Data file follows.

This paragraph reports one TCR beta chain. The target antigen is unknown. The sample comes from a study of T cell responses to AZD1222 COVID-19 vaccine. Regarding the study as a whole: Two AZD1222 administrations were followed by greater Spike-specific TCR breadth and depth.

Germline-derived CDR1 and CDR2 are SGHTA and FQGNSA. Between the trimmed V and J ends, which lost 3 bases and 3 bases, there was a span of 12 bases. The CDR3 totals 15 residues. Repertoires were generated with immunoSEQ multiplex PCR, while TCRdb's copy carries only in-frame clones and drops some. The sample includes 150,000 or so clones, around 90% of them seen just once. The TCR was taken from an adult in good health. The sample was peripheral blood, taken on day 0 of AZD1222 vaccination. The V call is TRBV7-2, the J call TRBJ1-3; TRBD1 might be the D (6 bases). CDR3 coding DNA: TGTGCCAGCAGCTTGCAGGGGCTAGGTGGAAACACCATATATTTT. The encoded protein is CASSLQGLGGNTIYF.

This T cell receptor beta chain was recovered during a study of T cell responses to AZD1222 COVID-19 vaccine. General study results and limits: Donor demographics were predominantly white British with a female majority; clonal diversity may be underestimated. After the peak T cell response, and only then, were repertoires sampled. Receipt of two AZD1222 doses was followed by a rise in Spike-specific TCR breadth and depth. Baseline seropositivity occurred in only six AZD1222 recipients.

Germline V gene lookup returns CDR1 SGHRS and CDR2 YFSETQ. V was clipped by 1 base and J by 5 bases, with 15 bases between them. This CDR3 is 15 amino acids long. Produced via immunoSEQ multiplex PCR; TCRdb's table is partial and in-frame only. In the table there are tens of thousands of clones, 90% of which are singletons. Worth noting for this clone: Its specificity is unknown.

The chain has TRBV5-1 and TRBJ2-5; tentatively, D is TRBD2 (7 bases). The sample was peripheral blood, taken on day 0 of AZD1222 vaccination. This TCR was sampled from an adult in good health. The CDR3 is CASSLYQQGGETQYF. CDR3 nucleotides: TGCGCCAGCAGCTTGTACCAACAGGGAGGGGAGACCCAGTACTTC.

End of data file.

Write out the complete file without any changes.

This paragraph reports one TCR beta chain. The target antigen is unknown. The sample comes from a study of T cell responses to AZD1222 COVID-19 vaccine. Regarding the study as a whole: Two AZD1222 administrations were followed by greater Spike-specific TCR breadth and depth.

Germline-derived CDR1 and CDR2 are SGHTA and FQGNSA. Between the trimmed V and J ends, which lost 3 bases and 3 bases, there was a span of 12 bases. The CDR3 totals 15 residues. Repertoires were generated with immunoSEQ multiplex PCR, while TCRdb's copy carries only in-frame clones and drops some. The sample includes 150,000 or so clones, around 90% of them seen just once. The TCR was taken from an adult in good health. The sample was peripheral blood, taken on day 0 of AZD1222 vaccination. The V call is TRBV7-2, the J call TRBJ1-3; TRBD1 might be the D (6 bases). CDR3 coding DNA: TGTGCCAGCAGCTTGCAGGGGCTAGGTGGAAACACCATATATTTT. The encoded protein is CASSLQGLGGNTIYF.

This T cell receptor beta chain was recovered during a study of T cell responses to AZD1222 COVID-19 vaccine. General study results and limits: Donor demographics were predominantly white British with a female majority; clonal diversity may be underestimated. After the peak T cell response, and only then, were repertoires sampled. Receipt of two AZD1222 doses was followed by a rise in Spike-specific TCR breadth and depth. Baseline seropositivity occurred in only six AZD1222 recipients.

Germline V gene lookup returns CDR1 SGHRS and CDR2 YFSETQ. V was clipped by 1 base and J by 5 bases, with 15 bases between them. This CDR3 is 15 amino acids long. Produced via immunoSEQ multiplex PCR; TCRdb's table is partial and in-frame only. In the table there are tens of thousands of clones, 90% of which are singletons. Worth noting for this clone: Its specificity is unknown.

The chain has TRBV5-1 and TRBJ2-5; tentatively, D is TRBD2 (7 bases). The sample was peripheral blood, taken on day 0 of AZD1222 vaccination. This TCR was sampled from an adult in good health. The CDR3 is CASSLYQQGGETQYF. CDR3 nucleotides: TGCGCCAGCAGCTTGTACCAACAGGGAGGGGAGACCCAGTACTTC.